The Colonists of Natick

Players 2
Length 30 minutes
Equipment Required One standard piecepack
Designer GaryPressler
Version 0.6
Version Date2007-03-22
License GNU FDL 1.2


Two players compete to colonize the newfound Island of Natick. A player earns victory points by expanding their colony: constructing new villages and towns, and employing traders and knights. The first colony to reach 7 victory points (VPs) will dominate the island and the local music scene.

This game is a port of The Settlers of Catan Card Game, and won the GoodPortsmanship contest in March 2007.

Rules (PocketMod) (excellent half-page player aid by Shaun Austin; will fit in your piecepack box)

Reviews & Comments

First Impressions: I managed to convince my girlfriend to play a piecepack game with me tonight. I've never played any of the Settlers games before (so I can't say anything about how does it compare to the original game) and wanted to try this one to get a taste of what I've been missing... The game was very close and in the end it all came down to 1 VP in the last round. I was unable to build for the las VP and my girlfriend had enough resources to get herself a knight. I was also quite unlucky to get two raids rolled in a row just after I decided to risk having 6 unguarded lands... My girlfriend divided the dice leaving me only one, as I didn't want to take the die with the raid... so she got plenty of resources in those last turns. I really have to play the game more to decide what to think of the it. I can say that the game "works" and I mostly liked it. One mechanic I'm not too sure of is the trading. In a two player game I don't really see when you'd want to trade between players. It either benefits both players, or the one that doesn't benefit won't want to do it, and that doesn't give the advantage to any of the players. Maybe it's useful if there're no more resources available in the resource pool... (I have to play some more to see this). I really like the mechanic where one divides the dice and the other chooses a group. It works really well, although some times the best choice is very obvious... The game outcome is also quite dependent on random events (tile draw and dice rolled) but it's too early for me to say if it is too random... I think I still have to get the strategy for building (especially traders and knights). Still, I'll be playing this one again... Here's a picture of our set up: (I've added the game to BGG) -JorgeArroyo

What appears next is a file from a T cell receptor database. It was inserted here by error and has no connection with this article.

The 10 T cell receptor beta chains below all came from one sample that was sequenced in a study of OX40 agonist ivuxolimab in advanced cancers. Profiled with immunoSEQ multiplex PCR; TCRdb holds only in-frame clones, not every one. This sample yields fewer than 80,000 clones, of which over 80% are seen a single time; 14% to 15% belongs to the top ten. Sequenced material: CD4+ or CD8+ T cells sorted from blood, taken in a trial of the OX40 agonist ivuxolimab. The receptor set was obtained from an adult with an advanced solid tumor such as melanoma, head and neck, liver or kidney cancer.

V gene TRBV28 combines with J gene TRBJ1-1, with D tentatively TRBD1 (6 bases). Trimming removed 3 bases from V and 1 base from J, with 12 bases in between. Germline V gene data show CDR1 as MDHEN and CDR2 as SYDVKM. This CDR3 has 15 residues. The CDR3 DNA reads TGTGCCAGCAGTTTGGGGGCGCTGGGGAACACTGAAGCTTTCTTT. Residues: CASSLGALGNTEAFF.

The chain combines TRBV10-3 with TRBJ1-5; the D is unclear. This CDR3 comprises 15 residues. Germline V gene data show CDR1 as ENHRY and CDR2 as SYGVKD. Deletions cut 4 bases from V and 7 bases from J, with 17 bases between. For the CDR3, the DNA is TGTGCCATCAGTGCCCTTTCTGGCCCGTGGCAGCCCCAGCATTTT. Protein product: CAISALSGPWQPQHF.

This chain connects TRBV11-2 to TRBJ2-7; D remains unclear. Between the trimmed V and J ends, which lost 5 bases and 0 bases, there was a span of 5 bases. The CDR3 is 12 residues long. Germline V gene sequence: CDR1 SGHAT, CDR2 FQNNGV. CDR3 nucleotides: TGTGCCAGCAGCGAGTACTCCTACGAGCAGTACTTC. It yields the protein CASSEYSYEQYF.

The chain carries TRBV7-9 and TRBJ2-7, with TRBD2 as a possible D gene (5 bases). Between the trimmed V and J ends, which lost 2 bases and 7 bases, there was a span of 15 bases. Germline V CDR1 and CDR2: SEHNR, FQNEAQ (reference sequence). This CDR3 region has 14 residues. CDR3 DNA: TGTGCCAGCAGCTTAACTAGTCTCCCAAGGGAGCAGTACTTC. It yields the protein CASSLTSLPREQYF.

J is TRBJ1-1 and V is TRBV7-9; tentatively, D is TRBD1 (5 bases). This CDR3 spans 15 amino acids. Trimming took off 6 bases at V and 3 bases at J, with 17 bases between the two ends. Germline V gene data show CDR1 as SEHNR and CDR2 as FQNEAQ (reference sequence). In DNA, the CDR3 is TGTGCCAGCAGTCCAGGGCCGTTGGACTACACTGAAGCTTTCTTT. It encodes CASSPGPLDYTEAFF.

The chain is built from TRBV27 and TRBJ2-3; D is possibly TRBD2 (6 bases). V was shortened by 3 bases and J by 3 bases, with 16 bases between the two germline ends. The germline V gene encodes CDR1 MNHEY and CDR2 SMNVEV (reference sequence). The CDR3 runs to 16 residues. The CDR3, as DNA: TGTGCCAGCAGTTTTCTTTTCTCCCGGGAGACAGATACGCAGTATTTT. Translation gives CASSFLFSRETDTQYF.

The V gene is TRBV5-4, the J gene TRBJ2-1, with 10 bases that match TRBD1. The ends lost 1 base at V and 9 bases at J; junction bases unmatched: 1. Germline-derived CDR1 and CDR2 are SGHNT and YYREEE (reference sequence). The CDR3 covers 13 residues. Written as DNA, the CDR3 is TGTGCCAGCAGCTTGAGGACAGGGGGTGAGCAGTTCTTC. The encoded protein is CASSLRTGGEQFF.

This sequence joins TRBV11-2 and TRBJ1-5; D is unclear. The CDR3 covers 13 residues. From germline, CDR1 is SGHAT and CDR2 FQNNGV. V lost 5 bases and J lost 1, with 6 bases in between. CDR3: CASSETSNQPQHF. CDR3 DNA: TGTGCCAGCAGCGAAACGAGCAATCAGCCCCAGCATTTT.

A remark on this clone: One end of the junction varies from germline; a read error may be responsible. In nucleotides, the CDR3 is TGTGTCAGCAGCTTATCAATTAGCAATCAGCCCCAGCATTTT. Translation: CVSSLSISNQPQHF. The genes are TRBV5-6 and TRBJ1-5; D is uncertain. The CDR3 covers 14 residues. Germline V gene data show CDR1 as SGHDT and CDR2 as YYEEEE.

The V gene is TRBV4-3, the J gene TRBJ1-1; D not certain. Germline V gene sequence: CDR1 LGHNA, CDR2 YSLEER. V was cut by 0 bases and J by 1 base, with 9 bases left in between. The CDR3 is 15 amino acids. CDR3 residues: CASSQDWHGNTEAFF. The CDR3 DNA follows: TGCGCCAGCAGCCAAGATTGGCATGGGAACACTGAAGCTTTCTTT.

I hope you do play again soon, Jorge. My thoughts and experiences are as follows.

The thing is, with two experienced players trade will probably benefit both players about the same. As everything is open on the table, it's difficult to trick your opponent. In this situation trade can be used to get things moving. Anyway, it's not really a problem of the game, it's just that usually trading between players works better in multiplayer games... And even if you don't trade between players during the whole game, it still works, so it's ok. - JorgeArroyo

With two matched opponents, it's a war of inches and centimeters, that's for sure. -- RonHale-Evans 2007-03-26

Thanks much for the comments and plays. Yes, it's generally a very close finish, much to my delight. I agree that trading is dubious in a two-player game. I included it mostly because the SoC Card Game allows it, even though I have probably traded less than twice during all my plays of that. However, I didn't want to limit players if they discovered a reason to do so. Indeed, I found myself using trades occasionally while playtesting. Usually it was a case in which one player gained an obvious benefit while the other was gambling on an even greater benefit at the mercy of the next roll of the dice.